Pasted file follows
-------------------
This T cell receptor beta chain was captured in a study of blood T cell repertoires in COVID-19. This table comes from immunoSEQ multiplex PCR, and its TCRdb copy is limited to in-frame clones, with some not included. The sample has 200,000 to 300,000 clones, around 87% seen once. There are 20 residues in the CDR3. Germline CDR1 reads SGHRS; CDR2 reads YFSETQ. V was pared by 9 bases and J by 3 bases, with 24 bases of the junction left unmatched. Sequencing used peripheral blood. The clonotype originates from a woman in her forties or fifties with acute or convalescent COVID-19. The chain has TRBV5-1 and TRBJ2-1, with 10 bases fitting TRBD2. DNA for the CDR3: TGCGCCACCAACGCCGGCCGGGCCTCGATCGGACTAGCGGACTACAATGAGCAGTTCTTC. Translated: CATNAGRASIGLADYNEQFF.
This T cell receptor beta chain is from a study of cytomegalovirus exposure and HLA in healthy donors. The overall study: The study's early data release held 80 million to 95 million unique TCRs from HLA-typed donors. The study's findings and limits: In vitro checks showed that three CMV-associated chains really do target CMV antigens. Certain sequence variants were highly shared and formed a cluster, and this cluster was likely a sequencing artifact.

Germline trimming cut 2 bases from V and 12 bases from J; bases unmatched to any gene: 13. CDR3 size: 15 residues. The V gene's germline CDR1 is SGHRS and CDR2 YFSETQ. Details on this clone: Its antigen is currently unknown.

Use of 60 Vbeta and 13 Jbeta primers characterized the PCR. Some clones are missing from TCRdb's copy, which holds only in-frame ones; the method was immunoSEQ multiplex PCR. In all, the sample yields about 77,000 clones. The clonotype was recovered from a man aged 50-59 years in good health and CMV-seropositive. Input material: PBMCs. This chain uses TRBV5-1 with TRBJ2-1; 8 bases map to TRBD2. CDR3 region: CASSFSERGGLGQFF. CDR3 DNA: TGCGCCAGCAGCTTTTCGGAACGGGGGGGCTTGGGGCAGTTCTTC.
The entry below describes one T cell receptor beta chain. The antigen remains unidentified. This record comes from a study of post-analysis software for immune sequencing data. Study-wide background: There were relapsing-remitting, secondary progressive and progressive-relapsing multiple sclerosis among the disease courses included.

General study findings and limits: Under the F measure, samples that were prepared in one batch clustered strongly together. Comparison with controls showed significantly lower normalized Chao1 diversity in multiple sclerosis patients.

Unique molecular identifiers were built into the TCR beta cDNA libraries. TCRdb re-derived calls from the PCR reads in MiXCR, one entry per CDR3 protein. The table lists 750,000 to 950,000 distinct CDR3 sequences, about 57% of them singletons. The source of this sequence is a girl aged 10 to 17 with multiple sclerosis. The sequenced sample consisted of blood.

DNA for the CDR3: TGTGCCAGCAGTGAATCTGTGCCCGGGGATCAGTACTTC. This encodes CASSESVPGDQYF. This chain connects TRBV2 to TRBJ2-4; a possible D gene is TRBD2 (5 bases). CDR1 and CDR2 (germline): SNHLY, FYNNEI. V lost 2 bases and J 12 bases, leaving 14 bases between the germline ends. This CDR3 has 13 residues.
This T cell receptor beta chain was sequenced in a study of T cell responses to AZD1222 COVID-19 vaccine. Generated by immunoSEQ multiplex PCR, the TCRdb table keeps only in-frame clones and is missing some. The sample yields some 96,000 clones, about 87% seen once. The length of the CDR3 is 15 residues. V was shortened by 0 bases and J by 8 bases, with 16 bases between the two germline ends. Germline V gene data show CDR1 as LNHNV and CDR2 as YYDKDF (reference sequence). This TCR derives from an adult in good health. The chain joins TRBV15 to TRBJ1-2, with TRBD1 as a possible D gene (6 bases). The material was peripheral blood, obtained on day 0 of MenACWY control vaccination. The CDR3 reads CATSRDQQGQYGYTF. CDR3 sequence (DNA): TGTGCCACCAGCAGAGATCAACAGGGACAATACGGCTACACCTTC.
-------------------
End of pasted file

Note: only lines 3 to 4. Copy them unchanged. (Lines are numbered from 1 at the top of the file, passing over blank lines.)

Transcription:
Germline trimming cut 2 bases from V and 12 bases from J; bases unmatched to any gene: 13. CDR3 size: 15 residues. The V gene's germline CDR1 is SGHRS and CDR2 YFSETQ. Details on this clone: Its antigen is currently unknown.

Use of 60 Vbeta and 13 Jbeta primers characterized the PCR. Some clones are missing from TCRdb's copy, which holds only in-frame ones; the method was immunoSEQ multiplex PCR. In all, the sample yields about 77,000 clones. The clonotype was recovered from a man aged 50-59 years in good health and CMV-seropositive. Input material: PBMCs. This chain uses TRBV5-1 with TRBJ2-1; 8 bases map to TRBD2. CDR3 region: CASSFSERGGLGQFF. CDR3 DNA: TGCGCCAGCAGCTTTTCGGAACGGGGGGGCTTGGGGCAGTTCTTC.